Each authority demands bribes. For better access to the forest, for access to the best parts, for logging outside the permitted limits, for not have to clean up the remains of the logging, for logging in protected areas. Also owners of private sawmills must participate in the system. Some no longer log themselves, but buy wood at the public auctions of the state forestry agencies.

But there, too, they have to deal with corruption. Some state forestry agencies sell the wood at a lower price or falsely classify it as firewood in exchange for bribes, another official from the largest state forestry agency in the Ukrainian Carpathians told Earthsight. After all, firewood can be sold through direct contacts outside public auctions, to so-called ‘shadow sawmills’ without a permit.

The Ukrainian Court of Audit calculated that, as a result, the state lost millions of euros in the first half of 2017. These shadow companies are supposedly made up of businessmen, but they have ties with the officials of the state forestry agencies.

© Xander Stockmans

 

Export ban

By far the greatest corruption occurs during export to the EU. Public prosecutors exposed in 2016 that customs officials cooperate in the falsification of export documents and certificates of origin. The European Commission and importing member states are aware. However, the volumes of timber purchased by the timber giants from the state forestry agencies did not decrease afterwards. This was evidenced by hundreds of customs documents that Earthsight examined.

If companies import illegally obtained timber into the EU, they are committing a crime under European law. This is just as true when they do not limit the risk to a “negligible level”.

To shield themselves, companies often use shadow companies that do the importing. In this way, they are themselves further down the chain and, according to the European Timber Regulation, do not have to take the mandatory precautions. For example, International Paper uses a small company located in an apartment above a Polish supermarket.

In 2016, the Ukrainian parliament approved a ten-year ban on the export of unprocessed tree trunks. In order to protect its own wood processing industry, but also to dampen the insatiable demand for Ukrainian wood. And to create room for measures against corruption and large-scale illegal logging.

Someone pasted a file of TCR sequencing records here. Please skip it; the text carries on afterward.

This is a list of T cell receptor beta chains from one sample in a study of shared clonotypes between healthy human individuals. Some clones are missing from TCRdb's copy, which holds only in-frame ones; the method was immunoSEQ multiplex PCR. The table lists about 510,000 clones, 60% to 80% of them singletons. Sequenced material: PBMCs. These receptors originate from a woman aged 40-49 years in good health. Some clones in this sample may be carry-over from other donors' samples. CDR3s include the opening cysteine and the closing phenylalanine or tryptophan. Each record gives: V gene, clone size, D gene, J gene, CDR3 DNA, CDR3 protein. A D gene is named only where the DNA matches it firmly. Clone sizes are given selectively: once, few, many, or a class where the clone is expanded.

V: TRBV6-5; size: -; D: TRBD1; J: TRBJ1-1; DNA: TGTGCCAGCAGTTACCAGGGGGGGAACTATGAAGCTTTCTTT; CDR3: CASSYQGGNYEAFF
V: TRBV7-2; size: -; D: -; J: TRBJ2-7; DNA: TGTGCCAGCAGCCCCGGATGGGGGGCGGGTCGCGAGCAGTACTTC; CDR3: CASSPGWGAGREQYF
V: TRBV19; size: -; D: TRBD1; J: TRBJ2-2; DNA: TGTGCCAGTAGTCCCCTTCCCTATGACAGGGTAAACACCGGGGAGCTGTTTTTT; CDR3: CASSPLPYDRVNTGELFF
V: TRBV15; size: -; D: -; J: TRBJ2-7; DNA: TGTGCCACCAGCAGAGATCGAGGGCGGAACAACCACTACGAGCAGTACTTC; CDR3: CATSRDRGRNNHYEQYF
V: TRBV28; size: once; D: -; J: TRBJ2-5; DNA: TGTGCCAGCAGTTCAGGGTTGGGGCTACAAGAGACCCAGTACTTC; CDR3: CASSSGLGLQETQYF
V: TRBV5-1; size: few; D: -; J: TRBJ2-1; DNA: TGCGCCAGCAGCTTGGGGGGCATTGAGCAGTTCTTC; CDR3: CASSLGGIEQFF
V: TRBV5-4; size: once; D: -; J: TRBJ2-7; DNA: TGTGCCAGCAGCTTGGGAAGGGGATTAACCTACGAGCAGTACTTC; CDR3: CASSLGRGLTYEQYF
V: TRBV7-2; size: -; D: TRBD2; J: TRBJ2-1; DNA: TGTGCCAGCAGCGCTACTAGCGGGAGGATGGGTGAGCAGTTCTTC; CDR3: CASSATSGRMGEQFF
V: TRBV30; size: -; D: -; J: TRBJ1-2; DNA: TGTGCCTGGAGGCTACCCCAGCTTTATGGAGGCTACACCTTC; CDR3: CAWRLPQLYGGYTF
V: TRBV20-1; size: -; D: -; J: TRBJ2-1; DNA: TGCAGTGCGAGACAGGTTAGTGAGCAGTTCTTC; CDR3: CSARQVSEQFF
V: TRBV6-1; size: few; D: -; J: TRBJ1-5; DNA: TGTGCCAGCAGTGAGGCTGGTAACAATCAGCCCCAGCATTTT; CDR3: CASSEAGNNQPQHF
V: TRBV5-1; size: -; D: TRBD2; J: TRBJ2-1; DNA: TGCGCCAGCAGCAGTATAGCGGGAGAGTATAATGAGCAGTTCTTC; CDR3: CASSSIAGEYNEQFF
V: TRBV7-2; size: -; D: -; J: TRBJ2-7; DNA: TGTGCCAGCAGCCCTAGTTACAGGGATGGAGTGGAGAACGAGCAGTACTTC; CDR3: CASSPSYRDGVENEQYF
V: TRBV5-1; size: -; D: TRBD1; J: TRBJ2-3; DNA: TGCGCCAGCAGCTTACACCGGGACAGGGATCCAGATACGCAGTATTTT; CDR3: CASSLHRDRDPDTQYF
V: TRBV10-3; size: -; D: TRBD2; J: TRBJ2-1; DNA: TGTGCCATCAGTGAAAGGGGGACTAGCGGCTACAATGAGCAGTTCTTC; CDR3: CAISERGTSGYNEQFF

‘The EU wants Ukraine to lift its ban on the export of logs. But that would only increase the flow of illegal timber to the EU.’

But the EU wants Ukraine to lift its export ban. It would go against the Association Agreement, which prescribes free trade. However, the Association Agreement also contains an obligation for sustainable forest management, and the Ukrainian government maintains that the export ban is therefore necessary.

Nevertheless, the European Commission launched an arbitration procedure against Ukraine and the lifting of the export ban even became a condition for the next financial support package of 1.8 billion euros.

Ostap Jednak, former Chairman of the Committee on Environmental Policy of the Ukrainian Parliament, is hard on the EU: ‘Why is the EU linking financial support to the lifting of the export ban, and not to a reform of the Ukrainian forestry sector? That says it all, doesn’t it? If the ban is lifted now, without reform of the sector, the flow of illegally logged timber to the EU will only increase.’

The major lobbying organisations of the European timber industry, EOS and CEPI, are continuously lobbying the European Commission to increase pressure on Ukraine. It is these same companies that benefit from cheap Ukrainian timber, and that cannot be ‘convinced’ by the EU to impose strict controls on corruption.

Meanwhile, companies are trying to circumvent the export ban. A year after the proclamation, there was suddenly a sharp increase in so-called Belarusian timber, which was exported via Ukraine to Romania. In reality it was Ukrainian wood.

The most common method to circumvent the export ban is the false classification as firewood. ‘When we export wood, we put “firewood” on the documents. Everyone knows that, including my boss’, says the whistle-blower of the state forestry agency.